Of Facebook itself, I accept that it does have benefits: Most notably, I can just contact a person without having to know whether they have changed their email address. That feels contemporary, but then I'd like to think that anyone who considers me a friend would drop me a line to let me know their new address whenever they change jobs. And anyone else, I don't really care so much if they drop off my radar.

And in terms of content, if Twitter is my constant source of personally-tuned news, industry chatter, comedy and expertly crafted witticisms, then Facebook is my Daily Mail and ITV. It's low rent material. The follow model is much more interesting than the friend model.

But, oops, none of this is what I set out to write, I'm just ranting.

What I meant to say is that something I find increasingly irritating (and it seems to have stepped up a notch in 2012) is the amount that apps are all-but forcing me to share my every interaction on Facebook. And it's now starting to include largely passive actions. This morning I went to read an article on the Guardian's website and was presented with this:

Welcome Ade, Sign into the Guardian with Facebook

...and next to it the names and avatars of some of the 62 friends who "use The Guardian".

I understand that these are desperate times for the traditional press, but I don't wish to know whether a friend has merely read an article (for that is one of the Guardian Facebook App's features), it tells me nothing. If they "Like" it then arguably that's more useful, and even better they might post a comment about the article along with a link to the original, but the simple fact that they've read it is just utter noise. Likewise, Spotify wants to actively tell the world whenever I simply listen to some music!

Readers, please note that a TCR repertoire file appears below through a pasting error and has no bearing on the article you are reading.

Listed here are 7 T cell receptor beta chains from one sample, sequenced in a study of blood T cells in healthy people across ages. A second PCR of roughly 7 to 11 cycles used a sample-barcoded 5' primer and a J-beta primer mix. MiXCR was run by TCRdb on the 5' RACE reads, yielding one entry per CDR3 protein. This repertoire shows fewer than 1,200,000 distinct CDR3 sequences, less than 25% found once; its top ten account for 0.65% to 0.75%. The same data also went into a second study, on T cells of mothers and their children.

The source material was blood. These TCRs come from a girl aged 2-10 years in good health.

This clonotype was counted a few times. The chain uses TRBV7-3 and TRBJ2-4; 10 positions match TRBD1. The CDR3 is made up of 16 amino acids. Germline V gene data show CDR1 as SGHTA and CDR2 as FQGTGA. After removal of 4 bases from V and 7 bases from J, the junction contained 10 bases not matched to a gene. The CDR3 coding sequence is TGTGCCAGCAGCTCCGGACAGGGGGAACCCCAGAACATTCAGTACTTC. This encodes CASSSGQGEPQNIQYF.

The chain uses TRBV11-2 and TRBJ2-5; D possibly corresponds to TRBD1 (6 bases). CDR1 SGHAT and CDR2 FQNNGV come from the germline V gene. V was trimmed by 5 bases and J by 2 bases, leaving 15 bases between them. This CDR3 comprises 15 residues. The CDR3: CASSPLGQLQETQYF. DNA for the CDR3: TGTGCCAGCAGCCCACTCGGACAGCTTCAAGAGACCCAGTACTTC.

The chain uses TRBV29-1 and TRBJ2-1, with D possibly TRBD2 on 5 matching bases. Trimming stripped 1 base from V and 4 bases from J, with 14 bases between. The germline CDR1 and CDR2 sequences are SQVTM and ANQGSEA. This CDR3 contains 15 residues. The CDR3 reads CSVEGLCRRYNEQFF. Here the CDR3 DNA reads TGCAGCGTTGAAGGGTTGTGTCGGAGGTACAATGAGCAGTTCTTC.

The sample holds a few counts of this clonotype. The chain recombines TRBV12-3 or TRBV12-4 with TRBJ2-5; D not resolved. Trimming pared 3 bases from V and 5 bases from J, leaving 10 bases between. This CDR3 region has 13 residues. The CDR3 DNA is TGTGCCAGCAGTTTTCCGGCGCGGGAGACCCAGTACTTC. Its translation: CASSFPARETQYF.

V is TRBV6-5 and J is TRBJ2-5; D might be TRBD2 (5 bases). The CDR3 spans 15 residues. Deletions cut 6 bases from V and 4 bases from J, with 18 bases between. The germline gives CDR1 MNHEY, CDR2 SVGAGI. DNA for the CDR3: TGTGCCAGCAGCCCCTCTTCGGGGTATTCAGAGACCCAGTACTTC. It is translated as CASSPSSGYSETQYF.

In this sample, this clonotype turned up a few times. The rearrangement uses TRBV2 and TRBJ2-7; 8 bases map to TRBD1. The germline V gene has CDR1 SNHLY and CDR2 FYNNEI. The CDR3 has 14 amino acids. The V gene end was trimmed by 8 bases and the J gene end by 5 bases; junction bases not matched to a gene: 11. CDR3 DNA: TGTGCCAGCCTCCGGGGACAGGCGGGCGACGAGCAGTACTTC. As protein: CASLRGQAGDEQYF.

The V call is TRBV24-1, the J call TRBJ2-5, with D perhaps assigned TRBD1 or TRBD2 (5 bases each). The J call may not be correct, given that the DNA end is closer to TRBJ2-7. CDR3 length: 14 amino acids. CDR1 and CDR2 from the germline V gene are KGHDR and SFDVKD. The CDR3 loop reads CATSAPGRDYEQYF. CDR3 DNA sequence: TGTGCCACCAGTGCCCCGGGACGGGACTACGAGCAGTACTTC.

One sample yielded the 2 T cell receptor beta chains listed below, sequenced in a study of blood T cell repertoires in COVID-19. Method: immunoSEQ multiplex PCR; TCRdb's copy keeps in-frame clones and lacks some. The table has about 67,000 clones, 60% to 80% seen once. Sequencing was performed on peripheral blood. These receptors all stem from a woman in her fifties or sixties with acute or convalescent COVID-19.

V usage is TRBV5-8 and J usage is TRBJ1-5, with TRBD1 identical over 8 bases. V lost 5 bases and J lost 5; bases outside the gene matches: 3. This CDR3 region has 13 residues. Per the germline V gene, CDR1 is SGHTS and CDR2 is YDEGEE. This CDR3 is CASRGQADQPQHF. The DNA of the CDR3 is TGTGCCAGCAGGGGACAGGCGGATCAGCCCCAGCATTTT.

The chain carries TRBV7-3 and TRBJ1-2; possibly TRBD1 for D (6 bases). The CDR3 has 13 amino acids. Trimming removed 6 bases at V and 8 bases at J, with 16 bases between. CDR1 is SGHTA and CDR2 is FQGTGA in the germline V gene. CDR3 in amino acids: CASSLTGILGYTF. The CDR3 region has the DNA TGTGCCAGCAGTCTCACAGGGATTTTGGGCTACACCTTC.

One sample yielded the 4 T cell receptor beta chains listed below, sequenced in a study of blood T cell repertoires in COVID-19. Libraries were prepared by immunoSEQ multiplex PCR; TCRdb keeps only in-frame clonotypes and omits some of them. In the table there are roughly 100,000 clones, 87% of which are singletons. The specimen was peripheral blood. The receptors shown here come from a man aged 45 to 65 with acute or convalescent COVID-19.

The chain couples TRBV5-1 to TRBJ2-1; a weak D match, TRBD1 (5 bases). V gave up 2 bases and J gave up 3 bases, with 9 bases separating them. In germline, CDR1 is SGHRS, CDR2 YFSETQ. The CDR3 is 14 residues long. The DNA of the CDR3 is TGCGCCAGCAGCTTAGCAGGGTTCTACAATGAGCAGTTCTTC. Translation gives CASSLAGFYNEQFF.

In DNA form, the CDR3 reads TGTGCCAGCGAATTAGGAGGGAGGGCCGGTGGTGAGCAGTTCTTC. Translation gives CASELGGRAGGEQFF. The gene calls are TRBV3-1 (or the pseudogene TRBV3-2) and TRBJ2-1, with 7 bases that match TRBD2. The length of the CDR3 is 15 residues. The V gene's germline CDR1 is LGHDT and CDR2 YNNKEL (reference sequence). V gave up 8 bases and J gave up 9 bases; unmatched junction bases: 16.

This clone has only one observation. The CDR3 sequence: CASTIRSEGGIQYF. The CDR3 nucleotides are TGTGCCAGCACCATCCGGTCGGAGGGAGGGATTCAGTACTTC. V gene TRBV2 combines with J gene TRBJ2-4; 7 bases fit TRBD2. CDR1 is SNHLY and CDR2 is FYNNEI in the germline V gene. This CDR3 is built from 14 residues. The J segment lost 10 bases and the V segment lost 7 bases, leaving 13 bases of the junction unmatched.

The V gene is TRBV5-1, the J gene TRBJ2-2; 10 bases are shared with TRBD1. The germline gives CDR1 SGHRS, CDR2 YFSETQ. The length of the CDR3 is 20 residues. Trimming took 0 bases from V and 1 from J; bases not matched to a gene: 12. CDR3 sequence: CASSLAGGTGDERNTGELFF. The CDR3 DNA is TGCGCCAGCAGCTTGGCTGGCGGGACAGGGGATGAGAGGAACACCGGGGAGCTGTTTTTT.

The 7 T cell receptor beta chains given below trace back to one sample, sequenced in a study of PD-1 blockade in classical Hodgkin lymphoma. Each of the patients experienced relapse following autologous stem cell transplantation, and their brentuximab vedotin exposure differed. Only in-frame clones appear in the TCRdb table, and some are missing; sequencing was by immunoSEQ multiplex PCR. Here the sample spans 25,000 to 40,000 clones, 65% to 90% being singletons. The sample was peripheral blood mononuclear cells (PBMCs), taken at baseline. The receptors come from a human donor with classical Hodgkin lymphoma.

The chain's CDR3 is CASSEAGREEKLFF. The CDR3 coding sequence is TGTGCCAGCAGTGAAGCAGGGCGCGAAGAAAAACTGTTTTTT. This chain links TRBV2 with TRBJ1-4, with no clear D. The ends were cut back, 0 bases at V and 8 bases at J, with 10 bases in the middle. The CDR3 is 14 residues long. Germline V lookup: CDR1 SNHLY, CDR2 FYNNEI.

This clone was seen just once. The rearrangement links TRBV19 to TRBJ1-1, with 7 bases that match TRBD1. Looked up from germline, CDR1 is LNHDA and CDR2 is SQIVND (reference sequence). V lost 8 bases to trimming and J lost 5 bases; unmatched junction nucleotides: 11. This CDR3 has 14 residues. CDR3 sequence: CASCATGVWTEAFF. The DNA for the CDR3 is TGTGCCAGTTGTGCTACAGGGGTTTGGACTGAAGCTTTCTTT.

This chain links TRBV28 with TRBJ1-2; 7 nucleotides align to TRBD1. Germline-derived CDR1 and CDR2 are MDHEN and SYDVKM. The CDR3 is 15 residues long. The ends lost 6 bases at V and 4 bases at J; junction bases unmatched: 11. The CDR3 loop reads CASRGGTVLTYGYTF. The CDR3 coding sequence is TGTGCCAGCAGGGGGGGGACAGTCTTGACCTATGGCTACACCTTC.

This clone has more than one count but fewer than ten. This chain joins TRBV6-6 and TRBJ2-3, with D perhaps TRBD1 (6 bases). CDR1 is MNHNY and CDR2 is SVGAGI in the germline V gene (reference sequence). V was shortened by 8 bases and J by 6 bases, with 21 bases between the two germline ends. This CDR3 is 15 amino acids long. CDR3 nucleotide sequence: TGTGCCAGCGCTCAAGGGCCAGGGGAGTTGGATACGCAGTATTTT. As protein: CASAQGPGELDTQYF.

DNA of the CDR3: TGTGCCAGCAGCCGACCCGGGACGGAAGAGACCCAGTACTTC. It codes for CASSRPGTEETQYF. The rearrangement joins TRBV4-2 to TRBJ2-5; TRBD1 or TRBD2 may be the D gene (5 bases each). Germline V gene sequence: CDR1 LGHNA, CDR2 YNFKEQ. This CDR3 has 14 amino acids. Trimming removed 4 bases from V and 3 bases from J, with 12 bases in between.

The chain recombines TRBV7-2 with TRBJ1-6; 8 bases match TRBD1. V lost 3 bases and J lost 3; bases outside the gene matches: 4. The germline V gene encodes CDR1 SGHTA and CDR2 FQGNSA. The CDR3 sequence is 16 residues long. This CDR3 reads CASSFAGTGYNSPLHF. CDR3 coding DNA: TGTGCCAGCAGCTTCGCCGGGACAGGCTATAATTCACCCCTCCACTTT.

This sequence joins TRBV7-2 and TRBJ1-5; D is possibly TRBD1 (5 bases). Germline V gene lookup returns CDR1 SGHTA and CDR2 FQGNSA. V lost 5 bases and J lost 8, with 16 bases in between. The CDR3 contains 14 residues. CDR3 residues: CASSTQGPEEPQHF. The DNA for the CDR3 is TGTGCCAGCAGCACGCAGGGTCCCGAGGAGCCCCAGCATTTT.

And this is all down, of course, to the great fallacy about social media: That companies are doing it for the benefit of the community, for their users. When I play Bejeweled Blitz on my iPhone, OK it's nice that I can compete against the two of my Facebook contacts who also play the game, but then after every single go, it wants me to share on Facebook the fact that I've had that go. No thanks.

Please, please, please share me!

And people are doing it. My Facebook news feed (or whatever it's called at the moment) is strewn with: "Mike read an article on The Guardian", "Luke 'Likes' Volkswagen", "Tom was awarded a 300k medal on Bejeweled Blitz!!!", "Matt listened to [some album] on Spotify". Yes I can opt out of these things by hiding updates from various apps or users, but really I'd rather just not opt in in the first place.

The number of sites and apps using Facebook as the default form of registration and login, and then defaulting to sharing everything that happens within that site on Facebook, and the fact that so many people are simply going along with these schemes, apparently unthinking, is to me nothing short of a slow motion car crash for the Web. The idiots are winning. Facebook, let's not forget, is a proprietary and privately owned platform and the Web was founded on quite opposing principles.

As users the power is in our hands to reject all of this. So, for as long as it remains possible I'll be reading my news anonymously if that's quite alright. And no, I won't be linking my Spotify account to Facebook, though thanks all the same.

January 16, 2012No Comments

The Problem with SOPA (via Copyblogger)

Copyblogger has posted a great overview of the problems with SOPA:

SOPA is the Stop Online Piracy Act, written with the intent of more vigorously protecting copyright around the web. The entertainment industry wants to come down harder on file sharing and the theft of copyrighted material, so it lobbied for a draconian law to add to the many anti-piracy laws that are already on the books.

SOPA would be a sweet deal for giant music and entertainment companies. That’s why the law got written in the first place.